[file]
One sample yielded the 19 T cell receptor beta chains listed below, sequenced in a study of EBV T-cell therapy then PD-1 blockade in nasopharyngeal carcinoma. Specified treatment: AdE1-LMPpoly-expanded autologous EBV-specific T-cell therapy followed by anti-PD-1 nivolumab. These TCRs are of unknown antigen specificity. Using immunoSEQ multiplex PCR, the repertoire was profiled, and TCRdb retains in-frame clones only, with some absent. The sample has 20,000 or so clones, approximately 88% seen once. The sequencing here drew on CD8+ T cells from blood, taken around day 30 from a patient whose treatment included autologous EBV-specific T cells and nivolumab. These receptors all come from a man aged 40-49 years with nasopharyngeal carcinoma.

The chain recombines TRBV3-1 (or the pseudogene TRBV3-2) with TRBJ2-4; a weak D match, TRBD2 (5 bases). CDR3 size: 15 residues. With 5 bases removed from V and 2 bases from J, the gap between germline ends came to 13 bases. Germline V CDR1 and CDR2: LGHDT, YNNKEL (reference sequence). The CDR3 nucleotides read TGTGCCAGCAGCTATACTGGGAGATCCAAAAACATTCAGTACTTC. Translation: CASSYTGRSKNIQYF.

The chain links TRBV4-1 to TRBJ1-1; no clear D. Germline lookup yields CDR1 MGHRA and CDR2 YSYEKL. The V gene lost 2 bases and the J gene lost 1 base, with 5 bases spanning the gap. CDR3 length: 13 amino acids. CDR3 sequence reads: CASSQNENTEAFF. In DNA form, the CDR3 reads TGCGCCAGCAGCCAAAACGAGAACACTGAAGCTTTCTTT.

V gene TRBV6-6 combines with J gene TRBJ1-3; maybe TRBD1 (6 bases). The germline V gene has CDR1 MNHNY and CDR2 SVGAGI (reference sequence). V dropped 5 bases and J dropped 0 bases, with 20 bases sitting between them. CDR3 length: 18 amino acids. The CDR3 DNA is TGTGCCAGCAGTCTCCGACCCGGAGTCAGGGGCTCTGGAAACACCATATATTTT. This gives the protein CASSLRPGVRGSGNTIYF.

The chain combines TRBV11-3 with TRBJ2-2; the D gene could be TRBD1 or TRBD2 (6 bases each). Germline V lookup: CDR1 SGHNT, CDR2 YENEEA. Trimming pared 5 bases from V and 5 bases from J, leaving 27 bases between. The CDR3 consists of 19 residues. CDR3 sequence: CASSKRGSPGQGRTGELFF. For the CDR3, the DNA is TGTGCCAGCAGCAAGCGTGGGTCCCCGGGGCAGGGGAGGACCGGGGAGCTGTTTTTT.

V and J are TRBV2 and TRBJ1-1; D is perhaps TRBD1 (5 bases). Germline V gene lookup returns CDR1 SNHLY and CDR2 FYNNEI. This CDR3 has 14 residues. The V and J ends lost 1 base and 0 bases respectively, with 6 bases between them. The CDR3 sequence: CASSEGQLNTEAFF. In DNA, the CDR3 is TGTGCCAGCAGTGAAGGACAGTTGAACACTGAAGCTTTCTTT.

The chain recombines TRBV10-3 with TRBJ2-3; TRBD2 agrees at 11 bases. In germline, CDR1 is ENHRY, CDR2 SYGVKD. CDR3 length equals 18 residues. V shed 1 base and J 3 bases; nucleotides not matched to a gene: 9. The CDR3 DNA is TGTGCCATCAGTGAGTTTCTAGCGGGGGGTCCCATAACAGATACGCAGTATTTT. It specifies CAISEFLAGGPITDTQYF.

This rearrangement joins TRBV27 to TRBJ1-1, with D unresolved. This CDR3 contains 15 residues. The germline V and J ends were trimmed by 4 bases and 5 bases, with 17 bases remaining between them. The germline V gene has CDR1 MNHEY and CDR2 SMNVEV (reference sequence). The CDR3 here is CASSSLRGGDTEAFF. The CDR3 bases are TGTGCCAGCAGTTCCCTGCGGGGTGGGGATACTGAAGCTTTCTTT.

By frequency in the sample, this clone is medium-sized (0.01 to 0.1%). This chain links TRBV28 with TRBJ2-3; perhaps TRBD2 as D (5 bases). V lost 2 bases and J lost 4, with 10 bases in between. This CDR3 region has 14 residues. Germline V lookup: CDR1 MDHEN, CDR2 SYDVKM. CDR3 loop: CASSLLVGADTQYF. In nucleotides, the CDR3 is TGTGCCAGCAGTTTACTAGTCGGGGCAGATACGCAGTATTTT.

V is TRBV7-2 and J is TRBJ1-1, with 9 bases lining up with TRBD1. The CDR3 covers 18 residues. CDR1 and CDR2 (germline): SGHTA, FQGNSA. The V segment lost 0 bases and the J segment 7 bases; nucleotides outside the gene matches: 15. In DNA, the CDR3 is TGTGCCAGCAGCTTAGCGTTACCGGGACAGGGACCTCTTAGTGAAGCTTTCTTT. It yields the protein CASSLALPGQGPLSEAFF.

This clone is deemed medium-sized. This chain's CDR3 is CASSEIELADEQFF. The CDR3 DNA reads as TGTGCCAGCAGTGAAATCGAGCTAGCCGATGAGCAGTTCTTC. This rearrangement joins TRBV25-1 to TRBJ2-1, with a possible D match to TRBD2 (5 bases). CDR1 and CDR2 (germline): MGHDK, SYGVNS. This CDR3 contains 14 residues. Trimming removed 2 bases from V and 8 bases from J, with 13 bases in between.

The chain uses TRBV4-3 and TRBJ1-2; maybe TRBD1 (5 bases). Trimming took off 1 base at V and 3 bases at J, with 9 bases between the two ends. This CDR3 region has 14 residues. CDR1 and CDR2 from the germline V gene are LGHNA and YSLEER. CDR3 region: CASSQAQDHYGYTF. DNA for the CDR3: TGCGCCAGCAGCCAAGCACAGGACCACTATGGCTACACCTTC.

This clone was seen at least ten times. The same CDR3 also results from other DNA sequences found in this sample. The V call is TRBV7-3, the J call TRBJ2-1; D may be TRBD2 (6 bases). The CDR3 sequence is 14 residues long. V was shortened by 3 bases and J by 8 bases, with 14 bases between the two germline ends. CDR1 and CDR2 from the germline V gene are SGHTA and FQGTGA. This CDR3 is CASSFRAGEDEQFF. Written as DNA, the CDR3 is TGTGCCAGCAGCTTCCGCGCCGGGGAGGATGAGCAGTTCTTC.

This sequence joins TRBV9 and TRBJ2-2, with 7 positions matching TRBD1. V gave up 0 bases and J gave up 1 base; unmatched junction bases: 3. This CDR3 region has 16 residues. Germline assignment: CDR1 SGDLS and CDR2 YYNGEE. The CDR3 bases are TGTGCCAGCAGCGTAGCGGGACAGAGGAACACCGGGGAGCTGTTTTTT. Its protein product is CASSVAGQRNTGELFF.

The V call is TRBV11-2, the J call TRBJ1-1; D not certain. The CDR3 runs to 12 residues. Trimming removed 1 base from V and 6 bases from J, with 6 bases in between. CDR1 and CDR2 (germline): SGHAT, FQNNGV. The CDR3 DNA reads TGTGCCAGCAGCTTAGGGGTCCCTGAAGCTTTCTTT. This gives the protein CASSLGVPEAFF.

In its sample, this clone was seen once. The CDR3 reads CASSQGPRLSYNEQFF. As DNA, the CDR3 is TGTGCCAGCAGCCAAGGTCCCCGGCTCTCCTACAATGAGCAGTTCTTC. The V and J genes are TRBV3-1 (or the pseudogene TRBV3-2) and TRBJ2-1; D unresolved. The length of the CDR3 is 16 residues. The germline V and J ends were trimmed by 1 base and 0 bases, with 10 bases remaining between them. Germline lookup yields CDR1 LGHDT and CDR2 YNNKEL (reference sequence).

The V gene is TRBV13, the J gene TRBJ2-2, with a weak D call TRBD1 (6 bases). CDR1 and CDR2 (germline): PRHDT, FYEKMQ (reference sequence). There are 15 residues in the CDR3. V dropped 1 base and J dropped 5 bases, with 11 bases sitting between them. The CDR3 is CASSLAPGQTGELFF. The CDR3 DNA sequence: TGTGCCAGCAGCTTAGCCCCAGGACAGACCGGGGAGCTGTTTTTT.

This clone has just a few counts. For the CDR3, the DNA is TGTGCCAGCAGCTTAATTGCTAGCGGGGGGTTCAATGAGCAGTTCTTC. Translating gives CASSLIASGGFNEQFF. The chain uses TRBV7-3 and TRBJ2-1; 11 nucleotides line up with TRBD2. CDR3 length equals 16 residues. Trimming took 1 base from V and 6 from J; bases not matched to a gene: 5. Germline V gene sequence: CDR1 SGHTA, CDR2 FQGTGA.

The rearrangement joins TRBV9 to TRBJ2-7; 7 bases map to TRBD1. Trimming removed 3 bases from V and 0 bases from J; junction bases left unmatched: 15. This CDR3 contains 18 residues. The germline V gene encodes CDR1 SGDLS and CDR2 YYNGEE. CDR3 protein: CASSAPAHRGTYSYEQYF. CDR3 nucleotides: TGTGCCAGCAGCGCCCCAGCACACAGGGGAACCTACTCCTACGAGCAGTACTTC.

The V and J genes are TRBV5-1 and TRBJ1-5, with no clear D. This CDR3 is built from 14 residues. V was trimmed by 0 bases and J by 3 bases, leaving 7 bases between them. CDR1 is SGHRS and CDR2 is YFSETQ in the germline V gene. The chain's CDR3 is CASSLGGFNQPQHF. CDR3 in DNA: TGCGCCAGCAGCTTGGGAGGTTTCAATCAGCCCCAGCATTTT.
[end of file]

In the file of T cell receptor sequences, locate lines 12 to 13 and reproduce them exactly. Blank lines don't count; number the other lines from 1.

The chain uses TRBV4-3 and TRBJ1-2; maybe TRBD1 (5 bases). Trimming took off 1 base at V and 3 bases at J, with 9 bases between the two ends. This CDR3 region has 14 residues. CDR1 and CDR2 from the germline V gene are LGHNA and YSLEER. CDR3 region: CASSQAQDHYGYTF. DNA for the CDR3: TGCGCCAGCAGCCAAGCACAGGACCACTATGGCTACACCTTC.

This clone was seen at least ten times. The same CDR3 also results from other DNA sequences found in this sample. The V call is TRBV7-3, the J call TRBJ2-1; D may be TRBD2 (6 bases). The CDR3 sequence is 14 residues long. V was shortened by 3 bases and J by 8 bases, with 14 bases between the two germline ends. CDR1 and CDR2 from the germline V gene are SGHTA and FQGTGA. This CDR3 is CASSFRAGEDEQFF. Written as DNA, the CDR3 is TGTGCCAGCAGCTTCCGCGCCGGGGAGGATGAGCAGTTCTTC.